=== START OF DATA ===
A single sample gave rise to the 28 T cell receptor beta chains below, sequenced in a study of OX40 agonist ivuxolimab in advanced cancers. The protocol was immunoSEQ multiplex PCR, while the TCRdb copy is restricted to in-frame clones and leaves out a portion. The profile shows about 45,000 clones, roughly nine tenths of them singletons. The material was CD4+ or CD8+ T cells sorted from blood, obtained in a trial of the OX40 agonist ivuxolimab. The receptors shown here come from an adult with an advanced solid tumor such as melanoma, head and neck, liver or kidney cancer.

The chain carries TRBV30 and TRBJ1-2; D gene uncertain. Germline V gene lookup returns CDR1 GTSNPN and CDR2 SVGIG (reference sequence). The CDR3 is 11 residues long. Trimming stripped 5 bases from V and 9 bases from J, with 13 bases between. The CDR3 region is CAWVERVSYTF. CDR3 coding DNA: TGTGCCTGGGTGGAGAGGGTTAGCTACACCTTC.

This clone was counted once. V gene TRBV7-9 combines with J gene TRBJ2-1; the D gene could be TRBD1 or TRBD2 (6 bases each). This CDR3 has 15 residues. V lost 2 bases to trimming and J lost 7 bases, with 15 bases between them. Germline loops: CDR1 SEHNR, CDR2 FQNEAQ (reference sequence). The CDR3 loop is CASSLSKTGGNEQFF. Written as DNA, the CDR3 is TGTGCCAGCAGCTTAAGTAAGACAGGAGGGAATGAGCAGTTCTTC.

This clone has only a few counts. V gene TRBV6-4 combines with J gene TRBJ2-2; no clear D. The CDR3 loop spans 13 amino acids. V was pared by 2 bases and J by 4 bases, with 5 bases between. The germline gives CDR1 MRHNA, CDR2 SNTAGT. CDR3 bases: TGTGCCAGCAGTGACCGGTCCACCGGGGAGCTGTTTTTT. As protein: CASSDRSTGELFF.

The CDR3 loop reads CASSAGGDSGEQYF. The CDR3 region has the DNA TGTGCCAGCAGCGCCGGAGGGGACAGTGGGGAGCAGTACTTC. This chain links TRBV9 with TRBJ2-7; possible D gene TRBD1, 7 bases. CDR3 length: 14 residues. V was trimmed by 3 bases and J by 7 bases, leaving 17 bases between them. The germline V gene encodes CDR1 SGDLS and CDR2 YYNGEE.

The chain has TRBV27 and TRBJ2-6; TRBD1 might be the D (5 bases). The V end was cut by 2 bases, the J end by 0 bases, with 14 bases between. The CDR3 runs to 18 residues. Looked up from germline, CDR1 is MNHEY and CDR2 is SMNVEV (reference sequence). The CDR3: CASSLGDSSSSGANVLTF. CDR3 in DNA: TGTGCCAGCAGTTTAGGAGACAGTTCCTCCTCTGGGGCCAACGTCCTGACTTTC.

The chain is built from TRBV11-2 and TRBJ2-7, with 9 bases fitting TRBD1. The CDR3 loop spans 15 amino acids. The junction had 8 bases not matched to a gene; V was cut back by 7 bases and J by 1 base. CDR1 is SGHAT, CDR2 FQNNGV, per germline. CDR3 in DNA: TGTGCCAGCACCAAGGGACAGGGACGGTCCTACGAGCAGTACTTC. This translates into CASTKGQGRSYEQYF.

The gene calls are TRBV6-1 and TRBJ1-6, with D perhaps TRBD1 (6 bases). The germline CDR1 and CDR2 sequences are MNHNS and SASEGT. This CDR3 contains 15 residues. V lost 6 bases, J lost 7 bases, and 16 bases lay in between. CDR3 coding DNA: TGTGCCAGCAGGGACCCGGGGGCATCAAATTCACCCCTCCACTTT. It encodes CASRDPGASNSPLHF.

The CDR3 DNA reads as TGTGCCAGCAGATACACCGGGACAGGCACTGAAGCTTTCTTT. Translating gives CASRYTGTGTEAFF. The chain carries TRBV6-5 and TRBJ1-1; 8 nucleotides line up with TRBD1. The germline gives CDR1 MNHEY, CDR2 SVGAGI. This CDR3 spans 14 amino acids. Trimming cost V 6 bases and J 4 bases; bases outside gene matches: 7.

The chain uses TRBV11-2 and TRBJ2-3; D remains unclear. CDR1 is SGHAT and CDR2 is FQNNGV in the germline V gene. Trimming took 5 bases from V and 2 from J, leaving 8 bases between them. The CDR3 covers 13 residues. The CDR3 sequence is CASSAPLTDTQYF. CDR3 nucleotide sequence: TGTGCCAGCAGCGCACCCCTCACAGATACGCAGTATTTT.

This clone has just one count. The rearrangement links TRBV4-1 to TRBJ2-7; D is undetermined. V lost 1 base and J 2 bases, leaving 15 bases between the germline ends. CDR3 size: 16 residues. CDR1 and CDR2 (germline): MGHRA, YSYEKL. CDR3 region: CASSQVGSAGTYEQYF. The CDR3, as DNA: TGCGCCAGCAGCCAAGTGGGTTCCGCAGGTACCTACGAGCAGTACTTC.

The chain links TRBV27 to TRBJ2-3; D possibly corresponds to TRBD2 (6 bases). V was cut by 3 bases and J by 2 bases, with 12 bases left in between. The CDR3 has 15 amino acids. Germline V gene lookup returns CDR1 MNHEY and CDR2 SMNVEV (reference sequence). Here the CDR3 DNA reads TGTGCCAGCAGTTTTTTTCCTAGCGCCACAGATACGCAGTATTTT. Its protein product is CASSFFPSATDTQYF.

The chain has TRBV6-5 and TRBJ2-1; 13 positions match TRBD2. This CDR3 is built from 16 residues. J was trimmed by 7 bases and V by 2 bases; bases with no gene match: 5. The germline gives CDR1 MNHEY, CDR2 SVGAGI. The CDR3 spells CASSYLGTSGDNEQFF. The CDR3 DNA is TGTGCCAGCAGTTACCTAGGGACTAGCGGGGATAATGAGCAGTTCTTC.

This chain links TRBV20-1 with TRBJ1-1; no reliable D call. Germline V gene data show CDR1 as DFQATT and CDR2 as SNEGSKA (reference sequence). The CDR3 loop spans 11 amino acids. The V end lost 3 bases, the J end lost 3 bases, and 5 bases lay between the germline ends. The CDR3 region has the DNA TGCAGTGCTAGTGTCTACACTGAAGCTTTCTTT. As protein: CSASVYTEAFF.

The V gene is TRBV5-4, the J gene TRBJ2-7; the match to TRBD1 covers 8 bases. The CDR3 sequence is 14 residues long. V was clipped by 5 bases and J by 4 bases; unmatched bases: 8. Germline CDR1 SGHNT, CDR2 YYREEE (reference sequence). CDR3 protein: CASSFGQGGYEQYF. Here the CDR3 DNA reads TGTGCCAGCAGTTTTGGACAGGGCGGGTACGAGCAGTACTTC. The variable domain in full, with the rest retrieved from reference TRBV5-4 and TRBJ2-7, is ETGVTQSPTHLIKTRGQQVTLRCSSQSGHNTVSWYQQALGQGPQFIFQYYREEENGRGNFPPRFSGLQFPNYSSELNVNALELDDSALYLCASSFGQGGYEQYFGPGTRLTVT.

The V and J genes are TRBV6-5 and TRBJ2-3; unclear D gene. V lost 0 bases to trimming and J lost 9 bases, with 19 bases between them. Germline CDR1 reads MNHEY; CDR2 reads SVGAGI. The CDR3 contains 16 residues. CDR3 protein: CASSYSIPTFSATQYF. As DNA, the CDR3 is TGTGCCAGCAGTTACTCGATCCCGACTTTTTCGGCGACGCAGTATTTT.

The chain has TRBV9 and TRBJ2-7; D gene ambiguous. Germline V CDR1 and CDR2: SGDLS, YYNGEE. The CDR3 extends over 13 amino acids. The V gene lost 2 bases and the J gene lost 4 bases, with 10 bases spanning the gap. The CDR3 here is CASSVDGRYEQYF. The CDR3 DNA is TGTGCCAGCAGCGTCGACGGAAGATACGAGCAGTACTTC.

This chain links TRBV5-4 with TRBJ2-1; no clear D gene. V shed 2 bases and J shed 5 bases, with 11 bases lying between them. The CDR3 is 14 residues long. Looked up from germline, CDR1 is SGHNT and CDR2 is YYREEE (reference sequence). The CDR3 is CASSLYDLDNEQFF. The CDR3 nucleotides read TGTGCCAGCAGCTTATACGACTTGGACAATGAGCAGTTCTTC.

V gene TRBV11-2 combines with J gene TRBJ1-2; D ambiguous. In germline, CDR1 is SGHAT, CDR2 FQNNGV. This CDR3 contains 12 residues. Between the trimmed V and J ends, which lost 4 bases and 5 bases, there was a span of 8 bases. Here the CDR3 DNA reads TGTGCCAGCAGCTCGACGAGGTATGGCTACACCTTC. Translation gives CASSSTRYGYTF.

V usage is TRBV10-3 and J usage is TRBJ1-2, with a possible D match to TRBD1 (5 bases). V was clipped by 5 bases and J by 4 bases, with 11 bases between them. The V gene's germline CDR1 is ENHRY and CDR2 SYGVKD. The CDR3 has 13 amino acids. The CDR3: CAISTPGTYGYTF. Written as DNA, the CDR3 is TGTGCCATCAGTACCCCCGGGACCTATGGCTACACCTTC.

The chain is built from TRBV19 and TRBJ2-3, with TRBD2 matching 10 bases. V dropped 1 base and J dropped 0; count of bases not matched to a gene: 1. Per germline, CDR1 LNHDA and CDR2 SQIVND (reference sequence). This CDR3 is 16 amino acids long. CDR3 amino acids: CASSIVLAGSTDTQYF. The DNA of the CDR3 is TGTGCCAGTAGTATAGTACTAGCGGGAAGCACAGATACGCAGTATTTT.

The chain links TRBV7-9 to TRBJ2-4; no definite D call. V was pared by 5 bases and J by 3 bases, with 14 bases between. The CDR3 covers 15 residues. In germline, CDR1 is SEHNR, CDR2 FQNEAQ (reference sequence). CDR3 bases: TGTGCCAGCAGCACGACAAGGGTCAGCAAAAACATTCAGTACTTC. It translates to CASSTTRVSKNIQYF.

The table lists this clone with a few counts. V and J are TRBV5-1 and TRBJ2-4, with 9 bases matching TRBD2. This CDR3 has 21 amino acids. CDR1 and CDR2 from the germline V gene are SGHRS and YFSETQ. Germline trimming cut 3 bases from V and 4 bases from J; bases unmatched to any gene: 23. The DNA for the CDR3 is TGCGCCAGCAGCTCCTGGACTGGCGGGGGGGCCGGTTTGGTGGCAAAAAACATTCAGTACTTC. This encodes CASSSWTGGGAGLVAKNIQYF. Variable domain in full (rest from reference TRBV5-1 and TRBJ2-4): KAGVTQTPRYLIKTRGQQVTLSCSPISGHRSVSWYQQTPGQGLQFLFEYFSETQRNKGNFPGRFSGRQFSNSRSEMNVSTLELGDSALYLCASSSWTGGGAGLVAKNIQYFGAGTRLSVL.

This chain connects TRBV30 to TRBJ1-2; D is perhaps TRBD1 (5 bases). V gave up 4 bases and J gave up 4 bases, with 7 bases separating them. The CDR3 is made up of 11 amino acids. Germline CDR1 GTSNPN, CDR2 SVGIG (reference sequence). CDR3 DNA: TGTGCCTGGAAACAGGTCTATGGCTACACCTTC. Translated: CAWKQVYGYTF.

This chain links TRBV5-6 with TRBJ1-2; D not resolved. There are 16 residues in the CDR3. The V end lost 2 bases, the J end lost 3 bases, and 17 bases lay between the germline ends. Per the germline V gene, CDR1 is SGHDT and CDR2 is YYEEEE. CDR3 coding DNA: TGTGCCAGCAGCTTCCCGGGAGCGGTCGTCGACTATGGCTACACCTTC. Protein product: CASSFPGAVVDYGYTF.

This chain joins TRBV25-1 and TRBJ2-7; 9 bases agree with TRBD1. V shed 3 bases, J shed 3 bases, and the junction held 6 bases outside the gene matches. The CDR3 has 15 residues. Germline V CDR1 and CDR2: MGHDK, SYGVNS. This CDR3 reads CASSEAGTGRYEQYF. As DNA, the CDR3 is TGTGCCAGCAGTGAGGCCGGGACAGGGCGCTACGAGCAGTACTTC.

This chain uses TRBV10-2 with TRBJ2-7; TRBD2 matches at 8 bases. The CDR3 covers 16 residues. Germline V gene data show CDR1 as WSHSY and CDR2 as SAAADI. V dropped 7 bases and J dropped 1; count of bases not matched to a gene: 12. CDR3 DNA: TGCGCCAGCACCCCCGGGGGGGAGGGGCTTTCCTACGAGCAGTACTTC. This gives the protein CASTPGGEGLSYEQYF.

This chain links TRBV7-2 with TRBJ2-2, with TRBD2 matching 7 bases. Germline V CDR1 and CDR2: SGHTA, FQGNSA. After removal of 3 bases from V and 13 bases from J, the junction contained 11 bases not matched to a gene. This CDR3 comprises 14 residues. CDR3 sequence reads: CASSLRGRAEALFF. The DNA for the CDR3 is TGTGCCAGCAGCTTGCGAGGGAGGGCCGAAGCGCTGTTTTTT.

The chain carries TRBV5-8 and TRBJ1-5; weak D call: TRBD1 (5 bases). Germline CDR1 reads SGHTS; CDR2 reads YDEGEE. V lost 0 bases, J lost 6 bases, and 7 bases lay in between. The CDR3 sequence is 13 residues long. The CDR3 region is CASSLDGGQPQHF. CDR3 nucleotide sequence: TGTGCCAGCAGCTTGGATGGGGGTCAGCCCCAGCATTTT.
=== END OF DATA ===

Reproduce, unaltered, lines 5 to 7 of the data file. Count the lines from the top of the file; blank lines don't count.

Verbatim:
The CDR3 loop reads CASSAGGDSGEQYF. The CDR3 region has the DNA TGTGCCAGCAGCGCCGGAGGGGACAGTGGGGAGCAGTACTTC. This chain links TRBV9 with TRBJ2-7; possible D gene TRBD1, 7 bases. CDR3 length: 14 residues. V was trimmed by 3 bases and J by 7 bases, leaving 17 bases between them. The germline V gene encodes CDR1 SGDLS and CDR2 YYNGEE.

The chain has TRBV27 and TRBJ2-6; TRBD1 might be the D (5 bases). The V end was cut by 2 bases, the J end by 0 bases, with 14 bases between. The CDR3 runs to 18 residues. Looked up from germline, CDR1 is MNHEY and CDR2 is SMNVEV (reference sequence). The CDR3: CASSLGDSSSSGANVLTF. CDR3 in DNA: TGTGCCAGCAGTTTAGGAGACAGTTCCTCCTCTGGGGCCAACGTCCTGACTTTC.

The chain is built from TRBV11-2 and TRBJ2-7, with 9 bases fitting TRBD1. The CDR3 loop spans 15 amino acids. The junction had 8 bases not matched to a gene; V was cut back by 7 bases and J by 1 base. CDR1 is SGHAT, CDR2 FQNNGV, per germline. CDR3 in DNA: TGTGCCAGCACCAAGGGACAGGGACGGTCCTACGAGCAGTACTTC. This translates into CASTKGQGRSYEQYF.